Pompeii and Herculaneum are the only places in the world that show concretely the Roman ancient history, given that in these villages the time stopped in 79 A.D., when a strong eruption from the nearby volcano Vesuvius froze forever that decisive day.
Archaeological excavations have taken place in the southern Italy, close to Naples, and gradually bring finds forth, essentials to know and study the Roman society. They become also two of the most visited tourist destinations in Italy and in 1997 joined the UNESCO World Heritage List.
The eruption of Vesuvius and the historical testimony
Pompeii and Herculaneum were two prosperous cities located on the Gulf of Naples, and became respectively colony and municipality after some social conflicts. Besides being very populated by the common domus (= houses), many nobles chose this area to build their holiday residences, thanks to its natural beauty. The first real suspicion of an unusual natural event occurred in 62 AD when the area around Vesuvius was shaken by an earthquake that destroyed many buildings. Then, between 20 and 24 August 79 A.D., frequent tremors struck incessantly that area and water sources dried up.
“On the 24th of August, about one in the afternoon, my mother desired him to observe a cloud which appeared of a very unusual size and shape. […] A cloud, from which mountain was uncertain, at this distance (but it was found afterwards to come from Mount Vesuvius), was ascending, the appearance of which I cannot give you a more exact description of than by likening it to that of a pine-tree, for it shot up to a great height in the form of a very tall trunk, which spread itself out at the top into a sort of branches […]”
So Pliny the Younger, in a letter to Tacitus, described the sudden eruption of the mount Vesuvius that himself, together with his uncle Pliny the Elder observed from Miseno. Pliny the Elder was one of the victim of this natural disasters, aimed to rescue the fugitives with his ship. The sighted smoke was indeed a deadly mixture of carbon dioxide, sulfur, ash and lava, that initially rose into the sky and then fell rapidly on Earth.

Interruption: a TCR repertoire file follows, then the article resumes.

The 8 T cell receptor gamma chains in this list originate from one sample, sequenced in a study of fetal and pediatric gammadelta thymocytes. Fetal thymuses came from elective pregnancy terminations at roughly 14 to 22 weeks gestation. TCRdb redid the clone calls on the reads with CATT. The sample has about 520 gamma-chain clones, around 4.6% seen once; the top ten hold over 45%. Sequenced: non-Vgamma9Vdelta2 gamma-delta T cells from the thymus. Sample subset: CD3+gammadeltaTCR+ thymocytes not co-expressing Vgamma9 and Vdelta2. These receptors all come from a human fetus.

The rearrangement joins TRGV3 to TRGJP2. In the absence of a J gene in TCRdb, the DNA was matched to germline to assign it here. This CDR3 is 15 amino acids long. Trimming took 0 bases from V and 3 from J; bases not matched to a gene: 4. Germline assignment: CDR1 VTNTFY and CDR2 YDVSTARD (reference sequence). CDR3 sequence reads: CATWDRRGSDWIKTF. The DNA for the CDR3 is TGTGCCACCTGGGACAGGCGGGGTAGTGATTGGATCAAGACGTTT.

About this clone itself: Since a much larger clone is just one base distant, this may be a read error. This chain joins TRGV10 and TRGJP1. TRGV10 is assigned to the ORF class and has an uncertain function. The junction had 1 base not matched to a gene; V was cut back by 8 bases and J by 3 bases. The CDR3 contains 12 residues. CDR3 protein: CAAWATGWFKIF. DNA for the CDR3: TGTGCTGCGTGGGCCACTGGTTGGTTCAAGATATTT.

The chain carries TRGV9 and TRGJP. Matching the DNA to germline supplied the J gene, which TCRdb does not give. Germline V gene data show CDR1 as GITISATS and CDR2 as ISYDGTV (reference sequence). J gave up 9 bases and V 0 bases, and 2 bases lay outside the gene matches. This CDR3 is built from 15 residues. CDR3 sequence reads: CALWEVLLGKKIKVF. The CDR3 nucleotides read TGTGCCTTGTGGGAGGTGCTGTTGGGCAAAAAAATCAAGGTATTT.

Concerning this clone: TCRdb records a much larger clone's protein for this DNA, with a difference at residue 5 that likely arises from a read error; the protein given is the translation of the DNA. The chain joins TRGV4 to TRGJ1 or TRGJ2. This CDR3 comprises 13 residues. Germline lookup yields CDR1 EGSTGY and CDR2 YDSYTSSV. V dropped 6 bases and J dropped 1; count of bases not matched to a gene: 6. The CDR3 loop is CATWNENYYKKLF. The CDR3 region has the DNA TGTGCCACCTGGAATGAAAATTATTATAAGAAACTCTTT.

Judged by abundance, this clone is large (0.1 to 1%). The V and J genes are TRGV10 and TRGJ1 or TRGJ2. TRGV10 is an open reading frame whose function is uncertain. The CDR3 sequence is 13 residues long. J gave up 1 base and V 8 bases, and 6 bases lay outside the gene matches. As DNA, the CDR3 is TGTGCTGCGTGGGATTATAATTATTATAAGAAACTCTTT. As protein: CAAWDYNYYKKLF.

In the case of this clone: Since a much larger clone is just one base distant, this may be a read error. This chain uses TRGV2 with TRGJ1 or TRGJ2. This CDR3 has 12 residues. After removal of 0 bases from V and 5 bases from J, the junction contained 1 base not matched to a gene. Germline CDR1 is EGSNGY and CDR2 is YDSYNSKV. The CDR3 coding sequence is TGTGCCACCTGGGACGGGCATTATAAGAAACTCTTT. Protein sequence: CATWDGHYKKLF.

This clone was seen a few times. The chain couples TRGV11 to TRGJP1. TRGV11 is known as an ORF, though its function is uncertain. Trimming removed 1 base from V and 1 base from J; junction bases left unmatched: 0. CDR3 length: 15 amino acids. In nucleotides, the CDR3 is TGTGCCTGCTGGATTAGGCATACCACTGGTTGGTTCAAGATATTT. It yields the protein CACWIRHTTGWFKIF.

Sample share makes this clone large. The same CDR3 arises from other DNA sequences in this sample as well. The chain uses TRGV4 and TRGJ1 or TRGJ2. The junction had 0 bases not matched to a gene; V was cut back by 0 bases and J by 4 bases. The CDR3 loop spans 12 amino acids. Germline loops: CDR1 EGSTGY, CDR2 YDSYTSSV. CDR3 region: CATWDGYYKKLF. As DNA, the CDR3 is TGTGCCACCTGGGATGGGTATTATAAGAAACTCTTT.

The areas damaged by the eruption in 79 A.D.
The destructive force of the volcano Vesuvius affected the coastal area that extends on the slopes of the volcano, and which included Herculaneum, Torre del Greco, Torre Annunziata (Oplontis), Castellammare di Stabia and Pompeii. The first pyroclastic flows reached Herculaneum before reaching Pompeii. A great blasts of accelerated hot air rushed through Herculaneum, incinerating everything and sobering tableau of instant annihilation. A lot of inhabitants were killed and Herculaneum was spared the pumice. Then the winds that day blowing the fiery cloud over in the direction of Pompeii. Pumice, lapilli (small cooled pieces of lava), and volcanic bombs were dropping. In Pompeii the cluster made of hot ash destroyed everything immediately on its way, even citizens defeated by lava in the same positions they had during the flight. The same fate had also Torre del Greco, the thermal town Torre Annunziata and Stabia, where Pliny the Elder met his death to save of his friend Pomponianus.
Visit the archaeological sites today
The archaeological investigations to discover the remains of the cities submerged by lava started only in the mid-eighteenth century, when excavations began and continue until today even if the remains are open to public. The map of Pompeii is typical of a Roman imperial city, divided into two main roads, the cardine and the decumano that lead to all the main buildings: the temple Capitolium, the Basilica (the court), the triangular Forum, theaters , the home of the Surgeon, the house of the Faun, the house of the Chaste Lovers. It was also possible to recover and see many casts through plaster that was used to fill in the voids between the ash layers that once held human bodies. This allowed one to see the exact position the person was in when he or she died. Herculaneum, rich trading city which is said founded by Hercules, is now well-preserved as well. You can visit the Baths, the College of Priests of Augustus, a theater, the House of the Bicentennial, the House of the Deer and the library within the Villa dei Papiri.